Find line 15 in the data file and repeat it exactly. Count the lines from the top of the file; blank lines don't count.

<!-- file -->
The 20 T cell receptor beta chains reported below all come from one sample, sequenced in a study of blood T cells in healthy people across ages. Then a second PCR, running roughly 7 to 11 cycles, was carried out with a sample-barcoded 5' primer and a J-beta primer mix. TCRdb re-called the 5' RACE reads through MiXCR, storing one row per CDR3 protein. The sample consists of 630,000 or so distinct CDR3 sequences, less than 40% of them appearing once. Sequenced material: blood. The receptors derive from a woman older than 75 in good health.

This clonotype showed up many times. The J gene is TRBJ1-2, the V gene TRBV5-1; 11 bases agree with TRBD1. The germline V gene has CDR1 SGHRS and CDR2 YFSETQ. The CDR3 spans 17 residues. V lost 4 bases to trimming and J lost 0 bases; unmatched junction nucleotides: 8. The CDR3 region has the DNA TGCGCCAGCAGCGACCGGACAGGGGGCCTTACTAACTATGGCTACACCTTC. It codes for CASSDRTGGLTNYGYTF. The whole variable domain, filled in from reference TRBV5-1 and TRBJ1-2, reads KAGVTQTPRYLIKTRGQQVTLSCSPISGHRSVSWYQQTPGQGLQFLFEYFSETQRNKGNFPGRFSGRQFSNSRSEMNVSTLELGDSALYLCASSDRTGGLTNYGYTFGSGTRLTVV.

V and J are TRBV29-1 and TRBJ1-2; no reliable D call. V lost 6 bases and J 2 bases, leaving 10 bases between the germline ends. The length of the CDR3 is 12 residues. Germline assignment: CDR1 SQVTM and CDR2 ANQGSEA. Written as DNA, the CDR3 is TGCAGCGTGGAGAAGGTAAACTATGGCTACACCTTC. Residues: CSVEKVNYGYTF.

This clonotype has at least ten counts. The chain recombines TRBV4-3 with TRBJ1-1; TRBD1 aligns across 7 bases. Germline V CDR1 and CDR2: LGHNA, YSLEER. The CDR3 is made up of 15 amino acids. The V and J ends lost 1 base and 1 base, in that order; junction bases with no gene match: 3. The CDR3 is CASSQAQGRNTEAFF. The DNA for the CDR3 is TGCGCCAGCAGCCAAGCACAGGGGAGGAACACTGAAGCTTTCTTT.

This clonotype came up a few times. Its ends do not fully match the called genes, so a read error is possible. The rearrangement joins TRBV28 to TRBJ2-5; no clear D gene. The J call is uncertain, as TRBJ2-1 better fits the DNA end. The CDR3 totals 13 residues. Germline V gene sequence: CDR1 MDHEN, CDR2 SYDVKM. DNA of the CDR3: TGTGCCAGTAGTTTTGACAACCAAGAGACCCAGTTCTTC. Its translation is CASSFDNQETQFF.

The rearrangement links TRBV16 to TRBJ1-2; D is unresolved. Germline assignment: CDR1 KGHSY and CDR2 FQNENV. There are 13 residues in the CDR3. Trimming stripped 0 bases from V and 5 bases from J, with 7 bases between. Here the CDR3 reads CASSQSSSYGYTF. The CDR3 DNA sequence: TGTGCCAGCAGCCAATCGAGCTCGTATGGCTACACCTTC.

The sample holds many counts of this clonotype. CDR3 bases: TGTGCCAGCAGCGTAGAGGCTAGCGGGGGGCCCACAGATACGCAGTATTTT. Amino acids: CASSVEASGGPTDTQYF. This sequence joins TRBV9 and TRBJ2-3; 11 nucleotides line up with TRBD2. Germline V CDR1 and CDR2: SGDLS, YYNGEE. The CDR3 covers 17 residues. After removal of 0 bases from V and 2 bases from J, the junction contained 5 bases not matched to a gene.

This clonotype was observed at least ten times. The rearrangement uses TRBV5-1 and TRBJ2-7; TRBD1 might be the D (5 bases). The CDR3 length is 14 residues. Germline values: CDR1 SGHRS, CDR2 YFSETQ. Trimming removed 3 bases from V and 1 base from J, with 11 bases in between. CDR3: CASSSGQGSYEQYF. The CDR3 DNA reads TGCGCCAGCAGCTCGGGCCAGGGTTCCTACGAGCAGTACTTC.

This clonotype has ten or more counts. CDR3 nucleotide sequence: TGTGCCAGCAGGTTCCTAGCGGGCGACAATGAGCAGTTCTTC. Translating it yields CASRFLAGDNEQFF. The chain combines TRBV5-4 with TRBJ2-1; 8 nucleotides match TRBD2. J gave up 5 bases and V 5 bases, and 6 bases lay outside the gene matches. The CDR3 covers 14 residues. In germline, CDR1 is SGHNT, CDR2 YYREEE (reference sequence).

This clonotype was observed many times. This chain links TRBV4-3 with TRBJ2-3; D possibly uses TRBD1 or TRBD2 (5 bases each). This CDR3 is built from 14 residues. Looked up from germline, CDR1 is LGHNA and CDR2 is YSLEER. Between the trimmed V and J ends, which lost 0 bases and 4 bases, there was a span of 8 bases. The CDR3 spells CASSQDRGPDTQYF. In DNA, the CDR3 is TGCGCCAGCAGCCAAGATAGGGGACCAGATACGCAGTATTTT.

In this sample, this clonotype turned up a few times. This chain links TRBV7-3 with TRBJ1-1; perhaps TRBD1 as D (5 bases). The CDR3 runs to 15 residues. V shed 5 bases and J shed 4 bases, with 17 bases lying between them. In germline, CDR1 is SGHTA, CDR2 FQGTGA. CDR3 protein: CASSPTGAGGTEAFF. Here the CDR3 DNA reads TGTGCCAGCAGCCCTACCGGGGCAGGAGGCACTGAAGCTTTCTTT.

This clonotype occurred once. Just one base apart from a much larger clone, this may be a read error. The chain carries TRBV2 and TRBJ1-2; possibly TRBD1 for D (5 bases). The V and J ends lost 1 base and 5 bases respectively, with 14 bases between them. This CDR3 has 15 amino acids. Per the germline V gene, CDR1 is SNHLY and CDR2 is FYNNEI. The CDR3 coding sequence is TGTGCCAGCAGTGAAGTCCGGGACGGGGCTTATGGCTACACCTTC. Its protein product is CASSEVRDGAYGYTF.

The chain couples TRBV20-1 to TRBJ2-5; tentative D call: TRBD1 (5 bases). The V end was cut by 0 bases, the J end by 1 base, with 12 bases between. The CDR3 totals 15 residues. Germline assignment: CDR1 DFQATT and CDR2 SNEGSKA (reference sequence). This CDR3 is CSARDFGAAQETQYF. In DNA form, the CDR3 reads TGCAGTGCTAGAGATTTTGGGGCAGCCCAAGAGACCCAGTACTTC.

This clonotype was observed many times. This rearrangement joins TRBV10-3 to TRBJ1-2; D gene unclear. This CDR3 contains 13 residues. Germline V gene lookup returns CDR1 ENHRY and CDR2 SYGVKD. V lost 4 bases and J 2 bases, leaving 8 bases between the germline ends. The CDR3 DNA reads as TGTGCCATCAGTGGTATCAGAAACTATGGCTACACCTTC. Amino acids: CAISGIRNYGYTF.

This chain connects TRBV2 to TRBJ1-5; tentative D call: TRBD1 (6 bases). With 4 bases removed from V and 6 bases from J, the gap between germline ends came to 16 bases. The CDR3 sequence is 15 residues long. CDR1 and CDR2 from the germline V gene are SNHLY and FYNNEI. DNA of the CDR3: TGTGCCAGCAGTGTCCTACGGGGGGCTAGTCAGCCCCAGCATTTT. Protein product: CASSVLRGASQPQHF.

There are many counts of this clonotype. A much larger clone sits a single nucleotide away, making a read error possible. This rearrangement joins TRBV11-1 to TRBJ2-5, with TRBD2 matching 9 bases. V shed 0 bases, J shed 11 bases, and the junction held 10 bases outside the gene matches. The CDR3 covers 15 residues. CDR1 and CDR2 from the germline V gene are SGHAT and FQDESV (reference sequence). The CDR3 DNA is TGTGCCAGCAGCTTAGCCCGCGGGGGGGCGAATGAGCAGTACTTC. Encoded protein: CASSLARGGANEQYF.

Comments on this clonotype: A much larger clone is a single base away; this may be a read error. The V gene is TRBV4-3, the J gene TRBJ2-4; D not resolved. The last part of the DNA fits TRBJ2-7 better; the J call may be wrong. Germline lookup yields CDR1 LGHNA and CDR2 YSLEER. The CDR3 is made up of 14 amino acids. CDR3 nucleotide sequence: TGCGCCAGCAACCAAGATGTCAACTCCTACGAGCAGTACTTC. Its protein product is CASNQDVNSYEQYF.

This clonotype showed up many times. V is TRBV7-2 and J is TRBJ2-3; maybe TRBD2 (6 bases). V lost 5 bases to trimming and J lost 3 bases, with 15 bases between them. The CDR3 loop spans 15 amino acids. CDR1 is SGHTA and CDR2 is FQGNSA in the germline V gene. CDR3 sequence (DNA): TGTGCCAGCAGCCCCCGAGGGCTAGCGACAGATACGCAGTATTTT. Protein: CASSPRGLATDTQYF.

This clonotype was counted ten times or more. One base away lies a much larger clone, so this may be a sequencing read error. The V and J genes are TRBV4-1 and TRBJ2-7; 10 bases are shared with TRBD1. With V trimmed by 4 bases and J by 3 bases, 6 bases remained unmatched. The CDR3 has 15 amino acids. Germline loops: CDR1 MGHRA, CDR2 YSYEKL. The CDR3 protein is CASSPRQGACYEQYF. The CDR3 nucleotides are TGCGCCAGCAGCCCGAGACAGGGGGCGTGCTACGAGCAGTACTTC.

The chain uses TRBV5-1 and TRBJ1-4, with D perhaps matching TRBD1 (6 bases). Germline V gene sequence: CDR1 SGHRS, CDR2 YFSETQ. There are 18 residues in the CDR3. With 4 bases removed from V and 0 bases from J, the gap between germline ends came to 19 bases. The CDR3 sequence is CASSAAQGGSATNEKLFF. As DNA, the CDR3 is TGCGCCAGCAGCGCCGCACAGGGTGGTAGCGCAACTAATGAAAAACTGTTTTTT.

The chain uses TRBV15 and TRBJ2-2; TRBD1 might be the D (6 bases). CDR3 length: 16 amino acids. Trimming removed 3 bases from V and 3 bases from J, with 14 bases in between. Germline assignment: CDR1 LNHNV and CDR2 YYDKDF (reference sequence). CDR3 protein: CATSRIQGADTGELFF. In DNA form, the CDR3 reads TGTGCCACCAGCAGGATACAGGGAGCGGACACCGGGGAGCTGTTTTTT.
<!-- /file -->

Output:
This chain connects TRBV2 to TRBJ1-5; tentative D call: TRBD1 (6 bases). With 4 bases removed from V and 6 bases from J, the gap between germline ends came to 16 bases. The CDR3 sequence is 15 residues long. CDR1 and CDR2 from the germline V gene are SNHLY and FYNNEI. DNA of the CDR3: TGTGCCAGCAGTGTCCTACGGGGGGCTAGTCAGCCCCAGCATTTT. Protein product: CASSVLRGASQPQHF.